Frontpage News 2014 The agriculture mu...

The agriculture must focus on risks

18 August 2014

​Today, the agriculture finances almost all of its debts through variable rate loans. This gives the trade a high sensitivity towards interest rates, which should be dealt with by risk management.

As the loan to the agriculture has increased through the recent decade, the composition and the use of loan methods have changed character. Loans with variable interest rate have gained ground at the expense of the fixed rate loans.

Today, the variable rate loans make up about 90 percent of all the mort-gage credit loans to the agriculture, and in a time with record low interest rates, it has given the trade relatively low financing costs.
’’The agriculture has in the recent years benefited from the low interest rates, and it has provided a much needed economic latitude,’’ says Chief Economist at the Danish Bankers Association, Niels Storm Stenbæk.
However, it is important that the individual farmer is aware about the financial risk that he is exposed to. No one knows how the interest rate will develop, but it might still be a good idea for some farmers to restructure their loans, or restructure to loans with a longer maturity or to loans with a fixed rate,’’ Niels Storm Stenbæk assesses.
Through the recent decade, the agriculture has doubled the sector’s debt, and the total borrowing now represents 350bn DKK. Combined with an increased preference for loans with a variable rate, it makes the agriculture in general very sensitive towards interest fluctuations. The interest level is currently very low, and when it becomes normalised, it may push the earnings.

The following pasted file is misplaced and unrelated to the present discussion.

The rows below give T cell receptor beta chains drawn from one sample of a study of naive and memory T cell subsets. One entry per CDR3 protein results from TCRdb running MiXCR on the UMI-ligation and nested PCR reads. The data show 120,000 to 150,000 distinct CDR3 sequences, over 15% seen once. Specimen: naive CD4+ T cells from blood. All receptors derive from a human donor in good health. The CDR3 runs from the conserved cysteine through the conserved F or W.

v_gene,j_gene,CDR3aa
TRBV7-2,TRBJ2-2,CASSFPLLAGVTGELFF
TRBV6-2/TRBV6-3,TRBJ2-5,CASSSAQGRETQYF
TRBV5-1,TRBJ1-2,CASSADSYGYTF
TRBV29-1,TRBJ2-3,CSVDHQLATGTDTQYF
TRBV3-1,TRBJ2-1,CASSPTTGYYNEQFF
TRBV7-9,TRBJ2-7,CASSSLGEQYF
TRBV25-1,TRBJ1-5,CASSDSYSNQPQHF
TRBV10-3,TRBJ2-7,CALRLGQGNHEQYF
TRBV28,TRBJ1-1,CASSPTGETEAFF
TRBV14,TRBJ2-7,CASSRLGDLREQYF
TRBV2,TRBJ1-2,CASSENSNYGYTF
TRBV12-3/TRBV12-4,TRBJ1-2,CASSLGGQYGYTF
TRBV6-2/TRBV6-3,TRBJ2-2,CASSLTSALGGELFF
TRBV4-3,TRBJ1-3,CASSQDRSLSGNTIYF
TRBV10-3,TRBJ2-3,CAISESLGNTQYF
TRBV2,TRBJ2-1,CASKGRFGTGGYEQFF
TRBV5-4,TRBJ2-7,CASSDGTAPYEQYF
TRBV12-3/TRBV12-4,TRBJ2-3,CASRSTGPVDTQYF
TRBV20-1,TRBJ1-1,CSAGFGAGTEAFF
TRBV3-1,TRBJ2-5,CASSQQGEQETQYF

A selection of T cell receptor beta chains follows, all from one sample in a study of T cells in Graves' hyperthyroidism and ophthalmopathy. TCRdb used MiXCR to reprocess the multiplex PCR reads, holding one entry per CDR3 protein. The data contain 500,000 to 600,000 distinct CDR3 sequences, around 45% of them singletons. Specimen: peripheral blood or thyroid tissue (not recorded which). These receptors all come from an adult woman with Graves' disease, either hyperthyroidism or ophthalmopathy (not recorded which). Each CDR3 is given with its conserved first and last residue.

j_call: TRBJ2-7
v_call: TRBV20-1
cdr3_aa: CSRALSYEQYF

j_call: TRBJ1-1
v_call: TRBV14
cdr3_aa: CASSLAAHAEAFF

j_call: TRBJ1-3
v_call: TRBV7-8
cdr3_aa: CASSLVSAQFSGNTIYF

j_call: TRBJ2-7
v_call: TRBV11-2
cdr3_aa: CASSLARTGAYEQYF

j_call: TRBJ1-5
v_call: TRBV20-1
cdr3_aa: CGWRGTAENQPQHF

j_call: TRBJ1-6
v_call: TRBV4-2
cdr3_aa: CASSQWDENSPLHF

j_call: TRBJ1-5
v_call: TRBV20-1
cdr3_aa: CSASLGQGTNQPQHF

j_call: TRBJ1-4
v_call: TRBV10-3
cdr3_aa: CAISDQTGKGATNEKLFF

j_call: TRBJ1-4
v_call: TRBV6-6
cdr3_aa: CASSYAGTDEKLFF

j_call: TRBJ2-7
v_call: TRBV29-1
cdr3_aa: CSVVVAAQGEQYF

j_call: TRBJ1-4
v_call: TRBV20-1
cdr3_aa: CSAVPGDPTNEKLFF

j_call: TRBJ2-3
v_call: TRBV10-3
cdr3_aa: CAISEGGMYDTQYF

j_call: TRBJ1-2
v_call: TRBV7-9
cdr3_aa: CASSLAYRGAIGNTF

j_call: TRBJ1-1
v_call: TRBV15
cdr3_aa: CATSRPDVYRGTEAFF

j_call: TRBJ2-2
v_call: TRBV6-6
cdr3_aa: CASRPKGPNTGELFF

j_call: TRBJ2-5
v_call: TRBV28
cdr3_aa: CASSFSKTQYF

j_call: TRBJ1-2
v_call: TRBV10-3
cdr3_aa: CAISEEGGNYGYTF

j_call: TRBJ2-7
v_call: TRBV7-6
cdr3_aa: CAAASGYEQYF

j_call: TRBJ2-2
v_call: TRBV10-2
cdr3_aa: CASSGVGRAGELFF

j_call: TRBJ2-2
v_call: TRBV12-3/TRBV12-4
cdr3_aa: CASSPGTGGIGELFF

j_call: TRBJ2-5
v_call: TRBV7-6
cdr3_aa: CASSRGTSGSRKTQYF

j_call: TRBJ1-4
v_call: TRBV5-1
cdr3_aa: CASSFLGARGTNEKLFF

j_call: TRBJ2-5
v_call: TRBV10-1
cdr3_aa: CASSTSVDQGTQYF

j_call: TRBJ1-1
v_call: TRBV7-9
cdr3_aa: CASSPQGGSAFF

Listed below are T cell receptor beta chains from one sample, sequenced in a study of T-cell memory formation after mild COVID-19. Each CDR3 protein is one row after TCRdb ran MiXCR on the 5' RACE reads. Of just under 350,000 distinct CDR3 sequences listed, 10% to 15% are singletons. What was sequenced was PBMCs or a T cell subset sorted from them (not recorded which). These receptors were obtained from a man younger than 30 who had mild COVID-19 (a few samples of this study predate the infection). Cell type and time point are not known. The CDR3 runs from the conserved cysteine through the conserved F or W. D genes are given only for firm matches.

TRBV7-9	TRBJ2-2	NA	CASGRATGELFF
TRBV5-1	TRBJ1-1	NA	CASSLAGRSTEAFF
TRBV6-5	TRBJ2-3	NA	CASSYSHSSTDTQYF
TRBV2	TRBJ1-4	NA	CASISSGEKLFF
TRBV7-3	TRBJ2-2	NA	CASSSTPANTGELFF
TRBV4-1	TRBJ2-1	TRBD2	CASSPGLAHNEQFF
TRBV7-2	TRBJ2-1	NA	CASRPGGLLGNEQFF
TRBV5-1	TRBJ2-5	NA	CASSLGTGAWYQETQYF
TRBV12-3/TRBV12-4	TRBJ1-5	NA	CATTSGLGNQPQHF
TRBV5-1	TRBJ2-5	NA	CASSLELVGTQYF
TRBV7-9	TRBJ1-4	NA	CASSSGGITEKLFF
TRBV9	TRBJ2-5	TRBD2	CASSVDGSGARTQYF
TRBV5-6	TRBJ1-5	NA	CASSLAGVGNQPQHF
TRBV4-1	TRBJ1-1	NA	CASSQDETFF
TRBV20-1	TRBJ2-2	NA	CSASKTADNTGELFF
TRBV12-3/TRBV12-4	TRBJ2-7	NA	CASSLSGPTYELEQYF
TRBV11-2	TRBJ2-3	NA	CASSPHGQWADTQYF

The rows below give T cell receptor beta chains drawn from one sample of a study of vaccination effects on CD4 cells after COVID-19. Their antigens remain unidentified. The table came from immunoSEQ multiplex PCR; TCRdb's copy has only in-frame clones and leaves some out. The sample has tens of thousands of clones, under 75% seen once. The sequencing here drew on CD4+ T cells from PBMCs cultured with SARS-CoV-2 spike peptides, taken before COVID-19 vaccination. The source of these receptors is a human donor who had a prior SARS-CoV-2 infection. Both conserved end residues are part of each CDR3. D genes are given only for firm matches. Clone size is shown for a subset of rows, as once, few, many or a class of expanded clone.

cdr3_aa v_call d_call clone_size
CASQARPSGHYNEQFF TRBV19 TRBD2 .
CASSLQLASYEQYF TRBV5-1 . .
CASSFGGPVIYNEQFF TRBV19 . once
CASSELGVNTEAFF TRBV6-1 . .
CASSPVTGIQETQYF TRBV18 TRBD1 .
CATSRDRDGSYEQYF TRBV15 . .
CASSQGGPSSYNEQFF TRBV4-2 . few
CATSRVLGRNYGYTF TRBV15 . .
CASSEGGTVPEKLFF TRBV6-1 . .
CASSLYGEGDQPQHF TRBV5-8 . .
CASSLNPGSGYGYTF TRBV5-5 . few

Calculations from Denmark’s Central Bank suggest that interest rate in-creases will especially hit the agriculture with a low solidity and the need for risk management:
’’In general, it is necessary to work more systematically with risk within agriculture. I do not only think of interest rate sensitivity but also on sensitivity to fluctuations in input prices, settlement prices etc.,’’ Niels Storm Stenbæk outlines.
He suggests that the farmers’ operating accounts are supplemented by an analysis which includes sensitivity calculations on the five most relevant risk factors in the individual holding.
’’It will increase the awareness of the risks that the individual farmer is impacted by, and it may be a good start when initiating the work with risk management.’’ 
The development in the banks’ and mortgage credit institutions’ lending to agriculture
Note: The dotted line indicates a break in series in the MFI-statistics (which covers the loan from banks and mortgage credit institutes) in September 2013. The break in series includes i.a. changes in the level of the total loan and the loan from banks and mortgage credit banks respectively.
Source: Denmark’s Central bank and the Danish Bankers Association’s own calculations.
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